Page last updated at 05:09 GMT, Wednesday, 2 July 2008 06:09 UK

Rare white-tailed eagle spotted

The white-tailed sea eagle
The white-tailed sea eagle has a wingspan of more than two metres

Ireland's largest bird of prey - which has been described as a "flying barn door" - has been spotted in the skies over Northern Ireland.

The white-tailed sea eagle has a wingspan of over two metres. It was sighted in Counties Down, Armagh and Tyrone.

The bird is one of 15 sea eagles released last summer in County Kerry as part of a project to reintroduce the eagles to Ireland.

The white-tailed eagle has brown body plumage with a conspicuously pale head and neck which can be almost white in older birds, and the tail feathers of adults are white.

In flight, it has massive long, broad wings with 'fingered' ends.

Its head protrudes and it has a short, wedge-shaped tail.

The white-tailed sea eagle population in Ireland was wiped out in the 19th century by illegal killing, but the species has now been reintroduced to the island.

Adam McClure, Royal Society for the Protection of Birds NI, said, "Most people are used to seeing buzzards soaring across the skyline, but sea eagles are roughly twice the size of a buzzard.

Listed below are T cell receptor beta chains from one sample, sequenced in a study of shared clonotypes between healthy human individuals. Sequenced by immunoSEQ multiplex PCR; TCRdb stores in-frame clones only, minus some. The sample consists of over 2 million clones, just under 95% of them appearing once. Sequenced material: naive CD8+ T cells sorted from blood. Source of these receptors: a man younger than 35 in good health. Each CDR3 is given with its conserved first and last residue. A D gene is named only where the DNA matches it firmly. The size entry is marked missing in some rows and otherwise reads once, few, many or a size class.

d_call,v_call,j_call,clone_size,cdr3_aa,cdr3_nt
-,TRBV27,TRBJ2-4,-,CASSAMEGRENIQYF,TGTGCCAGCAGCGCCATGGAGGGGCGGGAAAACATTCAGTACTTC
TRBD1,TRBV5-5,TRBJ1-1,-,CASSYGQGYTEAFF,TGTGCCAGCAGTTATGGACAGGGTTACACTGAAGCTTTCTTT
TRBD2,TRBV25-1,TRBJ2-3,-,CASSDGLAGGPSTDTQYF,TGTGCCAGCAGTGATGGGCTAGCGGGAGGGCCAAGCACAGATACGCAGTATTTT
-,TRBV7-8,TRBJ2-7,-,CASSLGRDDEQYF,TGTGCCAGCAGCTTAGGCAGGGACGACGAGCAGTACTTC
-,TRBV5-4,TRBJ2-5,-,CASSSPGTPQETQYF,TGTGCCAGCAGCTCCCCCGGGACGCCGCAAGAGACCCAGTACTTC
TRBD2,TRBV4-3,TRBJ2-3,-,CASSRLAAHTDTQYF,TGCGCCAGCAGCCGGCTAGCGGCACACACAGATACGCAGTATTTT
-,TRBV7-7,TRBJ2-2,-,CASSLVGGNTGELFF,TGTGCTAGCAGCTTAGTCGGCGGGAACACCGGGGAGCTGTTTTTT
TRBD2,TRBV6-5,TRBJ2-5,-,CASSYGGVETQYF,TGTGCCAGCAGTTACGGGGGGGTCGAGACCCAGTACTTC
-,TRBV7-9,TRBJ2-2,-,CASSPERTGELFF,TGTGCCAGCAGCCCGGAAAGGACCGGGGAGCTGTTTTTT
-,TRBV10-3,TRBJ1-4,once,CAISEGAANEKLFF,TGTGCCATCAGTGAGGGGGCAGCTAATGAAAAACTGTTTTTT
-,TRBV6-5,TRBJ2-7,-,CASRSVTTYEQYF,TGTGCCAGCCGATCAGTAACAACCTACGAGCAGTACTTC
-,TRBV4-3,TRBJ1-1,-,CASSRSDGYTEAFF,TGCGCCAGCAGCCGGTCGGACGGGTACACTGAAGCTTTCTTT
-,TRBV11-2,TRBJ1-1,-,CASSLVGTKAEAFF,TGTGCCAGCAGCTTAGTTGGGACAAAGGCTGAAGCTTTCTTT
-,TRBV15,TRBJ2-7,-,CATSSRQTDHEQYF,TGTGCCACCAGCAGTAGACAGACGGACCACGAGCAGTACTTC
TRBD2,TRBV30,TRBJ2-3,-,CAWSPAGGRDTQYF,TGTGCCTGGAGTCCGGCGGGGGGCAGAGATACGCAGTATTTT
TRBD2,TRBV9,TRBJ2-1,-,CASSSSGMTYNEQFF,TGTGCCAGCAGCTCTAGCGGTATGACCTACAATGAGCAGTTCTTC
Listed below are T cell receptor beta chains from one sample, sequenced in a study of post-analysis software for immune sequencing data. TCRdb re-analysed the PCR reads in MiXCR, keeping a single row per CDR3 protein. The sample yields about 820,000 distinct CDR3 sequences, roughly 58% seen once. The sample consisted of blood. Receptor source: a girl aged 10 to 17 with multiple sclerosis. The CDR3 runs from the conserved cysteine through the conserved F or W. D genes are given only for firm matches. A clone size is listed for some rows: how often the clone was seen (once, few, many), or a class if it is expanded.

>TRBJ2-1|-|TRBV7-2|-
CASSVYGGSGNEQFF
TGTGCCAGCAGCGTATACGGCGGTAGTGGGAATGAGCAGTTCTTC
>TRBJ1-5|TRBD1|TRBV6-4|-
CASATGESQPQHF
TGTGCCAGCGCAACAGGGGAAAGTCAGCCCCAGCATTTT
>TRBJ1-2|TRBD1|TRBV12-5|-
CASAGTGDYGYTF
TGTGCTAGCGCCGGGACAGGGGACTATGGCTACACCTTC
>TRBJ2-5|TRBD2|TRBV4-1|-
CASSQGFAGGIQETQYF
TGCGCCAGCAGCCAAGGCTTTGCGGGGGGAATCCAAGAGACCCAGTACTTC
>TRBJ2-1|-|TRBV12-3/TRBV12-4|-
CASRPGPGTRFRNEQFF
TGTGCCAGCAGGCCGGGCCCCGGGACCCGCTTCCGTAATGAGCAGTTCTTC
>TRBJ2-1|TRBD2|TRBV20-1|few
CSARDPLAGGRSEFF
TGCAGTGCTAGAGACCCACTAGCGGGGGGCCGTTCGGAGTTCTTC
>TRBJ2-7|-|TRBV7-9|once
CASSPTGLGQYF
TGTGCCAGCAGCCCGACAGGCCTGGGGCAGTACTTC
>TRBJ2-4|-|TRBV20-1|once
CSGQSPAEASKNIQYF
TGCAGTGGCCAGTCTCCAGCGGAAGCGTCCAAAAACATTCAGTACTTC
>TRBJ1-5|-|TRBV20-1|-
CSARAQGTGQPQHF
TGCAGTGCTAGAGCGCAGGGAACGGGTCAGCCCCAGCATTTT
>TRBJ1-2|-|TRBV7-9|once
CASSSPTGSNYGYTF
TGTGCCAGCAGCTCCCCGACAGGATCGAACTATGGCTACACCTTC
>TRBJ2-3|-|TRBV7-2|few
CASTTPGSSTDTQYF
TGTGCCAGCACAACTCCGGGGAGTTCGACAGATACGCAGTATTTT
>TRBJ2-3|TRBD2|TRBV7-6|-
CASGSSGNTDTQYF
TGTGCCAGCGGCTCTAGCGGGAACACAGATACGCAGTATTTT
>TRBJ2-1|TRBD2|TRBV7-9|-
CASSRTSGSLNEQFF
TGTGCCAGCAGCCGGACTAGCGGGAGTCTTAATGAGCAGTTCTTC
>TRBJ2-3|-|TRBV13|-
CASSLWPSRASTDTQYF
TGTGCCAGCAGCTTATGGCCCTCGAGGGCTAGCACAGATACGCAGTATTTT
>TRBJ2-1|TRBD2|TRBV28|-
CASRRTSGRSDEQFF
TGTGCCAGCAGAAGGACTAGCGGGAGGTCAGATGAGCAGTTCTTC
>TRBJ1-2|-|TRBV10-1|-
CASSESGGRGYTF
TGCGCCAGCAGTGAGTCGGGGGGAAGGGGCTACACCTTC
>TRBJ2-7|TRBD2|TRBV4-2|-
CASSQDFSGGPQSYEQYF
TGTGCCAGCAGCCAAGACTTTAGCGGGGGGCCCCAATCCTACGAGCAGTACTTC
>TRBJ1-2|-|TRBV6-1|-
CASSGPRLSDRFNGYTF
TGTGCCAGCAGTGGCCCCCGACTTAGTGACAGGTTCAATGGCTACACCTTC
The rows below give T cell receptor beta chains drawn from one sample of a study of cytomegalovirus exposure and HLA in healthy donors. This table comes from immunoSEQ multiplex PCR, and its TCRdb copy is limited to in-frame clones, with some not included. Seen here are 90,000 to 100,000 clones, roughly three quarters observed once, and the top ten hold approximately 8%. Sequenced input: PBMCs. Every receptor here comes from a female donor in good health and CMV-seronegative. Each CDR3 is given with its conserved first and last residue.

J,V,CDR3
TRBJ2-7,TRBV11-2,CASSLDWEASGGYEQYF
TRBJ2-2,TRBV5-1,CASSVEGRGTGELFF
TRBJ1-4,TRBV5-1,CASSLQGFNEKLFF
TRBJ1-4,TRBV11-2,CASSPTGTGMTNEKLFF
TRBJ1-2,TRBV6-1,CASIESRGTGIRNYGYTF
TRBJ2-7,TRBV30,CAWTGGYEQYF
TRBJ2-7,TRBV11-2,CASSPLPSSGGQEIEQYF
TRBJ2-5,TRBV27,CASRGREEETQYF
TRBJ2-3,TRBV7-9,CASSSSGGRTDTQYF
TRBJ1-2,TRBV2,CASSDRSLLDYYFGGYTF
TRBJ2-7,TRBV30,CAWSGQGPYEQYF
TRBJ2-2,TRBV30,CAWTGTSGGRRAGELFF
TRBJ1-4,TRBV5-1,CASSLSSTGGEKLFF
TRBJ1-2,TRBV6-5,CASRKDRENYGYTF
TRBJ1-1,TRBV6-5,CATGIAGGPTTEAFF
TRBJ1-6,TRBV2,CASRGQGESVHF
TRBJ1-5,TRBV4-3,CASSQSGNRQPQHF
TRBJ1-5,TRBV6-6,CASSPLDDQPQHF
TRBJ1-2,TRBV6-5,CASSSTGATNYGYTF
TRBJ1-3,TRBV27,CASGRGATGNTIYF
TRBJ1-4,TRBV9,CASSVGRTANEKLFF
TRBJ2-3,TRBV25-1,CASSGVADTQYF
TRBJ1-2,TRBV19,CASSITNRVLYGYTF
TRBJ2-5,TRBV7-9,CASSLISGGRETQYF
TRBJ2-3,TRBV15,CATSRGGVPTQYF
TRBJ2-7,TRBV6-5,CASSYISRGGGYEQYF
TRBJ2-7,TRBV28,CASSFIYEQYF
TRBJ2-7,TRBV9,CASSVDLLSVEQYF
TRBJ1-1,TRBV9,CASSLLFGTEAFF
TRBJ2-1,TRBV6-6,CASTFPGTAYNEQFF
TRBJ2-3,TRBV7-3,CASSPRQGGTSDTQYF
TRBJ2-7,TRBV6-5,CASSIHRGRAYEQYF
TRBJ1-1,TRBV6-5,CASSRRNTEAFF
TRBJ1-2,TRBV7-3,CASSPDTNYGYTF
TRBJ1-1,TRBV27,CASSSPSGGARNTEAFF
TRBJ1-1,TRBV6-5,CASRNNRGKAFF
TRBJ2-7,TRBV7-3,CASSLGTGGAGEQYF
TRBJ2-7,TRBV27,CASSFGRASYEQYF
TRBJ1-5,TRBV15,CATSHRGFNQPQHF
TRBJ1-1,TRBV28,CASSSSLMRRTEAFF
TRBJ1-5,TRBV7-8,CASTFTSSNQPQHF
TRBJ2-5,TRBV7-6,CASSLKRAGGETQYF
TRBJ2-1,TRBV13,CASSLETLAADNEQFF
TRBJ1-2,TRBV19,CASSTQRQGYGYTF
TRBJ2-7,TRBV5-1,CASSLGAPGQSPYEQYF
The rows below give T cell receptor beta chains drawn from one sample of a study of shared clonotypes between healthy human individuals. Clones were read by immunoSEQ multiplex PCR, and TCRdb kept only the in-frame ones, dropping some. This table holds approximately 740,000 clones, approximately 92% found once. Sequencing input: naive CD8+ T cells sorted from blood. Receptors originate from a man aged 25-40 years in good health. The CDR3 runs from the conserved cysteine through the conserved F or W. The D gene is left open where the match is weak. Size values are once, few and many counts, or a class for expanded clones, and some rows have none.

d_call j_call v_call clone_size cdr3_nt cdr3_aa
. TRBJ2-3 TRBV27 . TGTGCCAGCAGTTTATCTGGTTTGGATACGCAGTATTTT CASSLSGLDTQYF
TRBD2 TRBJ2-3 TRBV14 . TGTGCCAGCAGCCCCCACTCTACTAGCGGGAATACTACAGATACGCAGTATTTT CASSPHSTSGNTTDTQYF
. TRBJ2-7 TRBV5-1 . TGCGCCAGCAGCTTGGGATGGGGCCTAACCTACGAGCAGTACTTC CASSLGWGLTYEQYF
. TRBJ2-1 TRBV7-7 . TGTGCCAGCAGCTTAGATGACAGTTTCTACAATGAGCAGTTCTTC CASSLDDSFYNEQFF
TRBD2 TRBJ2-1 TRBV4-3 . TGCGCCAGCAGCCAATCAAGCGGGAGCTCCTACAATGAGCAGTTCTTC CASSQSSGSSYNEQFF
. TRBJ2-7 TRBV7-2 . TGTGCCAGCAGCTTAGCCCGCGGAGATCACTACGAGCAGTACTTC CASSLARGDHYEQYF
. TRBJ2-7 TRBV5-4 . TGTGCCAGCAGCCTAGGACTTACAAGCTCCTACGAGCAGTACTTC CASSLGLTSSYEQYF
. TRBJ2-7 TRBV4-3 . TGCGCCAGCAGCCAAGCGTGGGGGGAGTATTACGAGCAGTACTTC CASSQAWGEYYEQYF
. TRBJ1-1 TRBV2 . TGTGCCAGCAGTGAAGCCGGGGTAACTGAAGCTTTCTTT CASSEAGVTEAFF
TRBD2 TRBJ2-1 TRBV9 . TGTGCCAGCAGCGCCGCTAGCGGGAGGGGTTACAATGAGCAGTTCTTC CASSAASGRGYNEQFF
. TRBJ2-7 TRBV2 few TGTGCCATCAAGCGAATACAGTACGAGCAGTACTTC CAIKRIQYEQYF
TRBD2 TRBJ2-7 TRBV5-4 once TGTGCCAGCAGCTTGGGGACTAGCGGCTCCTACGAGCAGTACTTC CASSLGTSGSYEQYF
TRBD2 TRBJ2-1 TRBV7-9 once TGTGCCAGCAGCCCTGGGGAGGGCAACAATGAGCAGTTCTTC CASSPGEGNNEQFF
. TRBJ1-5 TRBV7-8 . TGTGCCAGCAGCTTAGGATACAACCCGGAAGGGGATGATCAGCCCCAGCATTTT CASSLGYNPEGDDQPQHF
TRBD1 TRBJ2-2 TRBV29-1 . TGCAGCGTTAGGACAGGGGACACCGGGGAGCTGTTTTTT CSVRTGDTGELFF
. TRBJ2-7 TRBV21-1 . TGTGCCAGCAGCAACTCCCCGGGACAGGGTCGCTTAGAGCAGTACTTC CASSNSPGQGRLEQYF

"Despite their size though, local farmers have nothing to fear, as these magnificent creatures mainly eat fish or scavenge on dead animals."

Dr Allan Mee, white-tailed sea eagle project officer, said: "It's amazing to think that the chicks reared and released in Kerry have made it all the way to Lough Neagh.

"We have also had a female eagle resident in the Limavady area for over a month and another, possibly the same bird, has been seen at Clea Lake in County Down and near Oxford Island, County Armagh.

"Northern Ireland is obviously proving attractive for sea eagles."

RSPB are especially encouraging residents along the southern shores of Lough Neagh to keep a look out for the bird as the last reports of the bird came from this area. To report a sighting contact RSPB on 028 9049 1547 or email or

Eagle lays first egg since 1912
11 May 05 |  Northern Ireland
Eagle flies high out of Belfast
06 Jul 04 |  Northern Ireland


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